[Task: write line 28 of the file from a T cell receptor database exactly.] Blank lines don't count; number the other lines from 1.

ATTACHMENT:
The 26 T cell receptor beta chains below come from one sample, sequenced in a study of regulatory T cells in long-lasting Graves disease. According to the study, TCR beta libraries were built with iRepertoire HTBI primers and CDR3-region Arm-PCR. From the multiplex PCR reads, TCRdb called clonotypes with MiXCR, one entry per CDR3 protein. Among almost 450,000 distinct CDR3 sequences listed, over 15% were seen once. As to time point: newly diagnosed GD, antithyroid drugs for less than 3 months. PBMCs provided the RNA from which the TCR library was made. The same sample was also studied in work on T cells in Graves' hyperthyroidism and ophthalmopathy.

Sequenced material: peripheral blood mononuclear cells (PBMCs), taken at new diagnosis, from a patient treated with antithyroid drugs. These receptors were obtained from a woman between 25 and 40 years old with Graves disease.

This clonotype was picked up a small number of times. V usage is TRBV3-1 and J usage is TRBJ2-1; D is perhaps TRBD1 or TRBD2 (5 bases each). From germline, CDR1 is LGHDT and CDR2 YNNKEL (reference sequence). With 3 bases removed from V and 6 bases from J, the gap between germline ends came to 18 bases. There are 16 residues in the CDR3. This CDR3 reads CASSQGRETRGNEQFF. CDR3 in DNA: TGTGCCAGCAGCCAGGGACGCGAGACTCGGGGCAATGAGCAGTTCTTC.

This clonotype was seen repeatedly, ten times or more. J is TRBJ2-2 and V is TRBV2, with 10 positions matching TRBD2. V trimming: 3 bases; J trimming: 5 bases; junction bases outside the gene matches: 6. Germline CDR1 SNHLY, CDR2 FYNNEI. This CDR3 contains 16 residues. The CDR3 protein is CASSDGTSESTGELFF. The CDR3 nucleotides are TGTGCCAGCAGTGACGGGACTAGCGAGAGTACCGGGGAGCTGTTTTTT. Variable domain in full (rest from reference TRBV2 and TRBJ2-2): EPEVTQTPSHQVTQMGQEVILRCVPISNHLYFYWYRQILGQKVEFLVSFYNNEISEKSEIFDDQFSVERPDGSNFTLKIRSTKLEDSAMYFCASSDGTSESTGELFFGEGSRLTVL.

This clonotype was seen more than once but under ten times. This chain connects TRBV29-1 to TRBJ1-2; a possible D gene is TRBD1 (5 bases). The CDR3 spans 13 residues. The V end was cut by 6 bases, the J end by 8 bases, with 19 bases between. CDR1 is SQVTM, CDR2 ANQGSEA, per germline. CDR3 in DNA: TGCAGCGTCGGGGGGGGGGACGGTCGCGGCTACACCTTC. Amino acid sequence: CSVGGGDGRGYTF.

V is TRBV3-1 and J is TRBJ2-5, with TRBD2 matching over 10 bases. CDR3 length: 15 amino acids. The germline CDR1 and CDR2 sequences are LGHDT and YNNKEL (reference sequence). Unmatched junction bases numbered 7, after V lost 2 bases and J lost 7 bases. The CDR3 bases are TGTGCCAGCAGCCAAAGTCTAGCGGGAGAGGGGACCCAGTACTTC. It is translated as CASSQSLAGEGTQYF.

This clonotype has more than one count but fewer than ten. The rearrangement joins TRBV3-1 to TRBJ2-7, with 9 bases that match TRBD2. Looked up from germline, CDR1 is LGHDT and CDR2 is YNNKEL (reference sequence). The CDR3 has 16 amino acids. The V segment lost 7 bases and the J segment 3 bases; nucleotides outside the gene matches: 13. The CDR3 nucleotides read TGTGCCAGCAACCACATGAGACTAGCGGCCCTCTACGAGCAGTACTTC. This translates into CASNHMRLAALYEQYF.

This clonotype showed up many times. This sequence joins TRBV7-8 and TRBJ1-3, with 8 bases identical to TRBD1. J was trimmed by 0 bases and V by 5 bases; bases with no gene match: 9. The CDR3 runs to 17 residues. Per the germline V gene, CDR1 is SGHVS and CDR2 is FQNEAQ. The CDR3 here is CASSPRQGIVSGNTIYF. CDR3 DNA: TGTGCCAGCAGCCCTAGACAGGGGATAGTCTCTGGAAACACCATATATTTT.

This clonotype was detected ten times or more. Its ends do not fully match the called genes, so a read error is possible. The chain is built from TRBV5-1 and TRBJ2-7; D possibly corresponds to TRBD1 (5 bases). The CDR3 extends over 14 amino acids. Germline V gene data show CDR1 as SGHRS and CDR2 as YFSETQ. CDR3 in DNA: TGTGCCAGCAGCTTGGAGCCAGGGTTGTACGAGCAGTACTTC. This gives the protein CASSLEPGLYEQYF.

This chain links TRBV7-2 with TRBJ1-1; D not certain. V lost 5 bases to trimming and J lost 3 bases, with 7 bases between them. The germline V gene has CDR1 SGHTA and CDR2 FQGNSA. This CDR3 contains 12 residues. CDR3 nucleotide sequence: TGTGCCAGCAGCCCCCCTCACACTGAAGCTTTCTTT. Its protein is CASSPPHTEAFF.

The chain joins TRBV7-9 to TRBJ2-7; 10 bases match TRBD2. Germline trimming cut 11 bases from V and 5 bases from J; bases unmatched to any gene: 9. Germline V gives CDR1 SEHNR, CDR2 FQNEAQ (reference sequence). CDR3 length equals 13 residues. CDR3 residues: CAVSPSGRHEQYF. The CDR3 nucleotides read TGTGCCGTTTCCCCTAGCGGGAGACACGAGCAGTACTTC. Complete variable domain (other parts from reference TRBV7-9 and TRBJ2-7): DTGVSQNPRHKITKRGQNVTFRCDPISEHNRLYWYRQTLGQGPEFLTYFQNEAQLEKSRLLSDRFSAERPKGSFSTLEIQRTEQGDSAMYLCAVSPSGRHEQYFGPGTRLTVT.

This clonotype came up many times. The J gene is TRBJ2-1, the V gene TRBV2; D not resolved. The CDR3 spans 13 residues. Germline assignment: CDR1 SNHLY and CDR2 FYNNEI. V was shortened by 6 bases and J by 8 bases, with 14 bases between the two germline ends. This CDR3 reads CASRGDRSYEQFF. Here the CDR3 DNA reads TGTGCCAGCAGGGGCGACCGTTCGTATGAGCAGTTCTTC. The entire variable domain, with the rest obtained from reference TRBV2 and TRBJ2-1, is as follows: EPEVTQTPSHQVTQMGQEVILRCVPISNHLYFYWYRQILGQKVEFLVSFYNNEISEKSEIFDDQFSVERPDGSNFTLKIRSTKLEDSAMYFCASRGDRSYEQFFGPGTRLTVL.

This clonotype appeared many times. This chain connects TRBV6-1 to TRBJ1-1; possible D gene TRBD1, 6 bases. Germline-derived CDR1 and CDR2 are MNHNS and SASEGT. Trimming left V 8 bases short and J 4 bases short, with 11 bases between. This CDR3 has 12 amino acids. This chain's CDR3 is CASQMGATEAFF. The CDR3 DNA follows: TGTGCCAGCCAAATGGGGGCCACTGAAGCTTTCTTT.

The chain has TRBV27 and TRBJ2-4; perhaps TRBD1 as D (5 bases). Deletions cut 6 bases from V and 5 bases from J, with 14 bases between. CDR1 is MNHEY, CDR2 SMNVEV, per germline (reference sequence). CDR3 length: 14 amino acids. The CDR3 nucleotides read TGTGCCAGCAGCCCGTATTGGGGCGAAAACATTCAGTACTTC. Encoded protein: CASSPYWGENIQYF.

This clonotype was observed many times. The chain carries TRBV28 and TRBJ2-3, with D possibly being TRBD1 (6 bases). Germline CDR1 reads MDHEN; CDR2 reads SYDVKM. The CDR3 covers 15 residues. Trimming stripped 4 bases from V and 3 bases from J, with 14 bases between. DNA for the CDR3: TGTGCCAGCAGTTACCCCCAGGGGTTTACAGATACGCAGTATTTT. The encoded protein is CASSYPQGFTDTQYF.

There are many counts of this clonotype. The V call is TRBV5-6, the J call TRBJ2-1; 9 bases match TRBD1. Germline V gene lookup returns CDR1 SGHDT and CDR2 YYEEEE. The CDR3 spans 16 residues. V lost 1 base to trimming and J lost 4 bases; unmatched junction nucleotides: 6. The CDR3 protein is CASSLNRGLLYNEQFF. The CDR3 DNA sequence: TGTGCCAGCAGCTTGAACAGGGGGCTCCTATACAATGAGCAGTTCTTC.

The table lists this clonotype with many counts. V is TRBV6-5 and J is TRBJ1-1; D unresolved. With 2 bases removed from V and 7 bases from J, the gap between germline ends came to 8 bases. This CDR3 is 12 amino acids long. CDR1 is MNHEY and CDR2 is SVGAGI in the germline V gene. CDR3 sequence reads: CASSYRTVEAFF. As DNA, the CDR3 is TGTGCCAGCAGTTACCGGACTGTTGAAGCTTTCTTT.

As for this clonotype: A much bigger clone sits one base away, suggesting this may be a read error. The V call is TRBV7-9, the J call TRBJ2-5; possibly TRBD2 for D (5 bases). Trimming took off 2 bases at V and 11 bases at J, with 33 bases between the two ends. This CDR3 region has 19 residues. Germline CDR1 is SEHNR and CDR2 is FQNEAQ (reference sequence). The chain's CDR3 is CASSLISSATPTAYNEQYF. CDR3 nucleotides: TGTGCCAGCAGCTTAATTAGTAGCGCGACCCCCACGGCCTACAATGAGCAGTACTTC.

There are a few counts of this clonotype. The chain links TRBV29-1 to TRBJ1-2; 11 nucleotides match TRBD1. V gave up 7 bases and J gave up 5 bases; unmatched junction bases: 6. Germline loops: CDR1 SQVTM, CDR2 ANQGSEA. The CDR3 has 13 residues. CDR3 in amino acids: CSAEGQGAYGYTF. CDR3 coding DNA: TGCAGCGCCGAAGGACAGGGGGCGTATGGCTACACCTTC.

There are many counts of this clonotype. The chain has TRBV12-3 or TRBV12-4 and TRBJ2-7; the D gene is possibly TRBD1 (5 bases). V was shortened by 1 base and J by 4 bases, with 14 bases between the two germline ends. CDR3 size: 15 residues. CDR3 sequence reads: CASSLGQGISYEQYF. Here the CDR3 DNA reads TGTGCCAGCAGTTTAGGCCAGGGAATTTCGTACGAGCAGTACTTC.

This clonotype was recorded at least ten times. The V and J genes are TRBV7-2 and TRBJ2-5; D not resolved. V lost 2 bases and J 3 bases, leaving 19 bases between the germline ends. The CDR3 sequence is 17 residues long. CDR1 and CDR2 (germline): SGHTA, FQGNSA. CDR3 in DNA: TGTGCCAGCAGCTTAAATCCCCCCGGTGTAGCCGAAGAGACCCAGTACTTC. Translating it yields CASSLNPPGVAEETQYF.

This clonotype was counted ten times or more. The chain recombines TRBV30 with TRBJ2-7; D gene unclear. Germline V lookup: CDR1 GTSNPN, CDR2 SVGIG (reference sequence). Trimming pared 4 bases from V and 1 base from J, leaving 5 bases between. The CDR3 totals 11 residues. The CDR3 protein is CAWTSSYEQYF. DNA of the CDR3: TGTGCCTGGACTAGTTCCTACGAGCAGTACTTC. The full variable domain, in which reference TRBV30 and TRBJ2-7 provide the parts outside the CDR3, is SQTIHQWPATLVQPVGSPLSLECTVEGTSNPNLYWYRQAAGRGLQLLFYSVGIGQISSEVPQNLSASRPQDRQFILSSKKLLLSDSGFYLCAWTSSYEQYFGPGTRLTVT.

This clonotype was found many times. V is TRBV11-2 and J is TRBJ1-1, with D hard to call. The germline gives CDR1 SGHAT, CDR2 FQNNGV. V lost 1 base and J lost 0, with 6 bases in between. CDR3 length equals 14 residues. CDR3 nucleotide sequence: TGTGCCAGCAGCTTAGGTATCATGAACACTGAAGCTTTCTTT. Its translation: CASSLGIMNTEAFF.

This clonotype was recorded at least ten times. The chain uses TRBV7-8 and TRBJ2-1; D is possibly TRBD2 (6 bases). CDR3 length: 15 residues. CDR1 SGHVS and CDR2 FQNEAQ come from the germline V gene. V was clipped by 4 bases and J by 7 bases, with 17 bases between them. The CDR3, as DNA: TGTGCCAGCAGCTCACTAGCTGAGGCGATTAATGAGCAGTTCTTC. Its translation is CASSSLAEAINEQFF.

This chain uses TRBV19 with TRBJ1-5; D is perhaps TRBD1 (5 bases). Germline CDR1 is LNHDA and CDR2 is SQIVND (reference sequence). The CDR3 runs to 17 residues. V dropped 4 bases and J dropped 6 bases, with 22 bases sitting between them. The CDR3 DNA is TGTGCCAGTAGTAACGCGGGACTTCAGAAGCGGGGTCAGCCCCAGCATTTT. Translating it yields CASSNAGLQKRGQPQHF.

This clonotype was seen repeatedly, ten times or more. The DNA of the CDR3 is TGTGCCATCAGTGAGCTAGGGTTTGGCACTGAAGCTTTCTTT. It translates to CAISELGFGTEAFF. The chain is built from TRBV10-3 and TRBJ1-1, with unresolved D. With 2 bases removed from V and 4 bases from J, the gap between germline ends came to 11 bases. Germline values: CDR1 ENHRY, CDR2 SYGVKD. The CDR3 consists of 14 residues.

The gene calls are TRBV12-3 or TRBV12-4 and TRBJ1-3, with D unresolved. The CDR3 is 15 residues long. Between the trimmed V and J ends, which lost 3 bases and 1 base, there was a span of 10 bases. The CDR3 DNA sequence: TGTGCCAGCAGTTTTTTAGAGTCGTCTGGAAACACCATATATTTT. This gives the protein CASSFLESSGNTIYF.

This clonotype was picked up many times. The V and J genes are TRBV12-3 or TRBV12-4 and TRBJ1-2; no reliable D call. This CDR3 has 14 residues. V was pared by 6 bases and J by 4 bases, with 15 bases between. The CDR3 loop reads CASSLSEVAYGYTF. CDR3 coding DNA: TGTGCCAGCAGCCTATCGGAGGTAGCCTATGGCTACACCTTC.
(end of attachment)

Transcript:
This clonotype was picked up many times. The V and J genes are TRBV12-3 or TRBV12-4 and TRBJ1-2; no reliable D call. This CDR3 has 14 residues. V was pared by 6 bases and J by 4 bases, with 15 bases between. The CDR3 loop reads CASSLSEVAYGYTF. CDR3 coding DNA: TGTGCCAGCAGCCTATCGGAGGTAGCCTATGGCTACACCTTC.